Modelling the Clinical and Economic Outcomes of Variations in Intensity of Valsartan-Centric Regimens for Hypertension
AuthorAl Shayban, Dhfer Mahdi D.
AdvisorBootman, J. Lyle
MetadataShow full item record
PublisherThe University of Arizona.
RightsCopyright © is held by the author. Digital access to this material is made possible by the University Libraries, University of Arizona. Further transmission, reproduction or presentation (such as public display or performance) of protected items is prohibited except with permission of the author.
AbstractPurposes: The purpose of this study was threefold. First, to examine how both the effectiveness of valsartan centric regimens and the patient-related factors affect the control rates of the Systolic Blood Pressure (SBP), Diastolic Blood Pressure (DBP) and combined SBP/DBP; specifically for Belgian patients with a history of failed or intolerant anti-hypertensive treatment. Secondly, to assess the effectiveness of valsartan treatment groups and the related factors concerning a patients' total cardiovascular risk (TCVR) residuals. Lastly, to attempt to estimate the cost avoidance factor associated with taking varying levels of valsartan treatment doses. Methodology: This research took the form of a secondary-data analysis study, focusing on the analysis of data collected primarily from seven prospective studies conducted between 2004 and 2009, covering different regimens of valsartan. The variants of valsartan doses given to patients included: valsartan monotherapy (80mg or 160 mg); a combination of valsartan with hydrochlorothiazide (HCTZ) (80 mg and 12.5mg, 160mg and 12.5 mg, or 160mg and 25mg); and a combination of valsartan with amlodipine (80mg and 5mg, 160mg and 5mg, or 160mg and 10mg). We applied Bailey's approach, using Kaplan-Meier curves to estimate the distribution of treatment intensity at which the target rates of SBP, DBP and SBP/DBP were achieved. The treatment intensity was calculated by dividing the daily dose prescribed to a patient by the maximum daily recommended dose of that particular drug variant. The outcomes provided by Bailey's approach included the control rates of SBP, DBP and combined SBP/DBP, in addition to the reduction in TCVR residuals. Another aspect of our methodology was the use of a simulation method to estimate the cost avoidance by using valsartan treatment groups. We used OCED data to compare health indicators between the US and Belgium in order to estimate the ratio enabling us to calculate the cost of hypertension per patient per year. This cost was then used in the simulation method to calculate the cost avoidance of using varying levels of the treatment intensity of valsartan regimens. Results: A total of 17,683 patients were included in this study, contributed to by 3,434 physician-investigators. The mean age of the population was 63.63 + 11.83 years, with a mean BMI of 28.45 + 3.13 kg/m^2 and 47.7% of the population was male and the vast majority of the total population was Caucasian (98%). As a baseline the total population who had controlled SBP, DBP and combined SBP/DBP were 1358, 5301 and 1091 respectively. The total population who were categorized as low added risk TCVR, moderate added risk TCVR, high added risk TCVR, and very high added risk TCVR were 192; 3,721; 3,888 and 9,362 respectively. Overall, there was a statistically significant increase in the proportion of patients with controlled SBP, DBP and combined SBP/DBP after 90 days of starting on valsartan-centric regimens (p<0.001). Both older age and the presence of diabetes were associated with a lower control rate of SBP, DBP and combined SBP/DBP (P<0.05). High adherence to valsartan-centric regimens was associated with an increase in the control rates of blood pressure. Substantial reductions in total cardiovascular risk, particularly in the very high added-risk category was observed 5,852 times (33.1%) (P<0.001) and an increase in the low added risk TCVR 3,331 times (18.9%) (p<0.001). The associated cost avoidance with varying levels of treatment intensity were dose related. The cost avoidance associated with the treatment intensity levels of 0.25, 0.5, 0.75, 1.0 and 1.5 were $261,164; $2,403,188; $6,384,142; $8,702,272 and $10,230,321, respectively. Conclusion: The different levels of the treatment intensity of valsartan-centric regimens were effective in increasing the control rates of SBP, DBP and combined SBP/DBP in the real practice for patients whose prior treatment failed. Not only did valsartan regimens improve the BP control rate, they also reduced the TCVR residuals. Additionally, substantial cost avoidance was found to be associated with the use of higher levels of treatment intensity. These results may support the idea that intensive anti-hypertensive treatment may be associated with higher clinical and economic benefits for both patients and payers. However, more research might be needed to validate our results and to address the questions of adverse effects that may be associated with intensive anti-hypertensive therapy and the economic consequences of treating any such effects.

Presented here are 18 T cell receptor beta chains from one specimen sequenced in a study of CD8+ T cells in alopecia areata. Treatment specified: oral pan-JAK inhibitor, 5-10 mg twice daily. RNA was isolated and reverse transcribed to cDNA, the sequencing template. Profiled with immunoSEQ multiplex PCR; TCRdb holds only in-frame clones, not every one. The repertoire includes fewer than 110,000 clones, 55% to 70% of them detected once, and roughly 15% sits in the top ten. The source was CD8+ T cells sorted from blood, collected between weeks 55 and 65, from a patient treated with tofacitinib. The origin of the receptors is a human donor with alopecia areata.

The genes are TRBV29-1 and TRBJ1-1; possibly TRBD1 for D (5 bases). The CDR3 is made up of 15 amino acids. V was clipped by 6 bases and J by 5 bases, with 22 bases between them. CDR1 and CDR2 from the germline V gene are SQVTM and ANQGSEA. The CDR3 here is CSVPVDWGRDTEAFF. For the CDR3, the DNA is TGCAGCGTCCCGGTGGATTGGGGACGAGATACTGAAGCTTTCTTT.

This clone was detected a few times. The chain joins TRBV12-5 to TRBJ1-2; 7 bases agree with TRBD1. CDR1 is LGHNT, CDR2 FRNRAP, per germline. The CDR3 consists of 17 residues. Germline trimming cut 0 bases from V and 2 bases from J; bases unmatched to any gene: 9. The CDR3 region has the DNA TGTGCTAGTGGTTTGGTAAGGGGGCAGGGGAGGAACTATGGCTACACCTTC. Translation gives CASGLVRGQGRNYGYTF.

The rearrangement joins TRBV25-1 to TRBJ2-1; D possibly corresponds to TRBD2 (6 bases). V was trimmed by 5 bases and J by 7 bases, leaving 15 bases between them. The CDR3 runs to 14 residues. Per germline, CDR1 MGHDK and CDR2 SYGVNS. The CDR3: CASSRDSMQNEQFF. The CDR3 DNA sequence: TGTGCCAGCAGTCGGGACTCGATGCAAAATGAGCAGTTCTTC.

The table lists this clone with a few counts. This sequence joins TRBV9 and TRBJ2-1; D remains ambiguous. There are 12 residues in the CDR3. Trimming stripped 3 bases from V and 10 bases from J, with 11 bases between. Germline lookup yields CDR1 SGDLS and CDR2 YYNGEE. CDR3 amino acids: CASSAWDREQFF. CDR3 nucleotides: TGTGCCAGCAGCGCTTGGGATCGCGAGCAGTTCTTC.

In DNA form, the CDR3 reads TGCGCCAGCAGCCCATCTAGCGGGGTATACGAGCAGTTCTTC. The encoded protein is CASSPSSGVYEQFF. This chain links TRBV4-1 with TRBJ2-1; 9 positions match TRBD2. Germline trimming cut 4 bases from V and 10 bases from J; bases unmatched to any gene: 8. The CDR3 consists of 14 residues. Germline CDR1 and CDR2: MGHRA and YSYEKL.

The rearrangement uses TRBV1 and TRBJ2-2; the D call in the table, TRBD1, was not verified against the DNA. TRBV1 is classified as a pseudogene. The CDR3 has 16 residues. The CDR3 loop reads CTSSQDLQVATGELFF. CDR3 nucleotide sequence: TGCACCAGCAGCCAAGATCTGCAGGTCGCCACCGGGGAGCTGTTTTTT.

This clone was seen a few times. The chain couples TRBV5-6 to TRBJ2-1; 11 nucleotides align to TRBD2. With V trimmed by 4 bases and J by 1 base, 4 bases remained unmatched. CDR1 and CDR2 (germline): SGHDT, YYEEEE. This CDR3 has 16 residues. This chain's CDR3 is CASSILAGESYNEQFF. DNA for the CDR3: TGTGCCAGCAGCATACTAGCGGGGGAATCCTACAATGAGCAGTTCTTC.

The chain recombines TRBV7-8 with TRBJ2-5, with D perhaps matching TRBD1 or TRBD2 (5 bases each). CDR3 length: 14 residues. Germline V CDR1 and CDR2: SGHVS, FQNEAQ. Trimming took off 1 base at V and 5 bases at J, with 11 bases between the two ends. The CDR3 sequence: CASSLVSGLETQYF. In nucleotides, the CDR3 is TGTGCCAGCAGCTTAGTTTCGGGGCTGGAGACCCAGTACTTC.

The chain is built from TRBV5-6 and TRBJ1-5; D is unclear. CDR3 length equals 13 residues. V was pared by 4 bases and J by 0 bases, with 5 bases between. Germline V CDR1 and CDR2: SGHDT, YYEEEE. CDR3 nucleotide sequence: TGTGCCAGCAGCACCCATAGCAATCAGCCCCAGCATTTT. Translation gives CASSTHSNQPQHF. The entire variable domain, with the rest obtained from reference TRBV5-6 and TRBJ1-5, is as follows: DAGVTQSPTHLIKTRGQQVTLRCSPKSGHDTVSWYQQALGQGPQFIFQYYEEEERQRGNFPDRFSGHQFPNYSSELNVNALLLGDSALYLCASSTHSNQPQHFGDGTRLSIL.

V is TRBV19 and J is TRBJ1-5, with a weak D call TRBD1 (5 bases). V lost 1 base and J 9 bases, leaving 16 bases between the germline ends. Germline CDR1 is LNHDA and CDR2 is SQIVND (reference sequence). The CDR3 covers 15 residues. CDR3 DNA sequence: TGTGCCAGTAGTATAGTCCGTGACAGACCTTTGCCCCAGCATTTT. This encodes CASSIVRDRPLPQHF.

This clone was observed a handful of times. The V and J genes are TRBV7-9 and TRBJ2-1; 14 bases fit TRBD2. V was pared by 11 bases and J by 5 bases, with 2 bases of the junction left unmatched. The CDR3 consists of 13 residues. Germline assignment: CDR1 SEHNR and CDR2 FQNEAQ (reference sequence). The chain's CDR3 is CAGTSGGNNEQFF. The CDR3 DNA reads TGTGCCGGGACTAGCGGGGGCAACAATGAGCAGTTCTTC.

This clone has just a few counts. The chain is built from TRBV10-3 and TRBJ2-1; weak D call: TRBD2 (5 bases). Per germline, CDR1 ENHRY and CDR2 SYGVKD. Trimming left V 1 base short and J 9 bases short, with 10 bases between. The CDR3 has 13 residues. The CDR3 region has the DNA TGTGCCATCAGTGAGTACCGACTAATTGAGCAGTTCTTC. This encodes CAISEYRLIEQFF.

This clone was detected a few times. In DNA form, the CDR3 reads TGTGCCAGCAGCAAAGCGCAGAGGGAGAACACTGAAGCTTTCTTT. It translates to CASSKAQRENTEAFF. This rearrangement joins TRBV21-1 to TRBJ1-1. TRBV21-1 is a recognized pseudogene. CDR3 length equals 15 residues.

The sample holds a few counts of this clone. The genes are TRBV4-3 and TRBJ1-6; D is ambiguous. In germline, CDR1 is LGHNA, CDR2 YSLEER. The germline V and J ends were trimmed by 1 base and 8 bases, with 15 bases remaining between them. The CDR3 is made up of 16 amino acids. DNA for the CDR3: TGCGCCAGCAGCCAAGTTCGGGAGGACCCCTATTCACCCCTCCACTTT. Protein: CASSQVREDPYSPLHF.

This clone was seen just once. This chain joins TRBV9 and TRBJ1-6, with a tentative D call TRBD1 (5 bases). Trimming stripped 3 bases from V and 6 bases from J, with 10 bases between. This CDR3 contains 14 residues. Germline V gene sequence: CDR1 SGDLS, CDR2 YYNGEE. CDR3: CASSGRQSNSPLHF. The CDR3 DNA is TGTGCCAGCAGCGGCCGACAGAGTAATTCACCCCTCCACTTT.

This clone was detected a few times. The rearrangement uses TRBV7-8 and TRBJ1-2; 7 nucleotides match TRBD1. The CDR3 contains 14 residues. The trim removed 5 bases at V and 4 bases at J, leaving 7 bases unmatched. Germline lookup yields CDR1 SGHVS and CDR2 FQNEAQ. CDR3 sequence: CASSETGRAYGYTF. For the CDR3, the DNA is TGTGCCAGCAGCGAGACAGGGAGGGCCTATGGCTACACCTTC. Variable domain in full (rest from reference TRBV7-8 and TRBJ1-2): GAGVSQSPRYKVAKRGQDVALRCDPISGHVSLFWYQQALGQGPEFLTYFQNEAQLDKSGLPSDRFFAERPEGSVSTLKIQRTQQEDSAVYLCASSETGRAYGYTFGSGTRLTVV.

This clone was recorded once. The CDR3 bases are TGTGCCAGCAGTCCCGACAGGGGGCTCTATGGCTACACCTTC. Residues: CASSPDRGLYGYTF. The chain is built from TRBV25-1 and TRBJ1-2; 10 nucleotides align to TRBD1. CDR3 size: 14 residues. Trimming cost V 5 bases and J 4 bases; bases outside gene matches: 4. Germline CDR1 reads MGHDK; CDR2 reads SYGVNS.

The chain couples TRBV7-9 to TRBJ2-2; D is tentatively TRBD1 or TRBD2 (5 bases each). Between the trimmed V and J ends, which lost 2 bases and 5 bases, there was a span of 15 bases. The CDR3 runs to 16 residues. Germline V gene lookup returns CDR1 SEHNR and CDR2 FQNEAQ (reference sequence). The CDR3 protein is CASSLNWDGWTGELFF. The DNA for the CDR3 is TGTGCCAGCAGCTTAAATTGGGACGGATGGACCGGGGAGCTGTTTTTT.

Degree ProgramGraduate College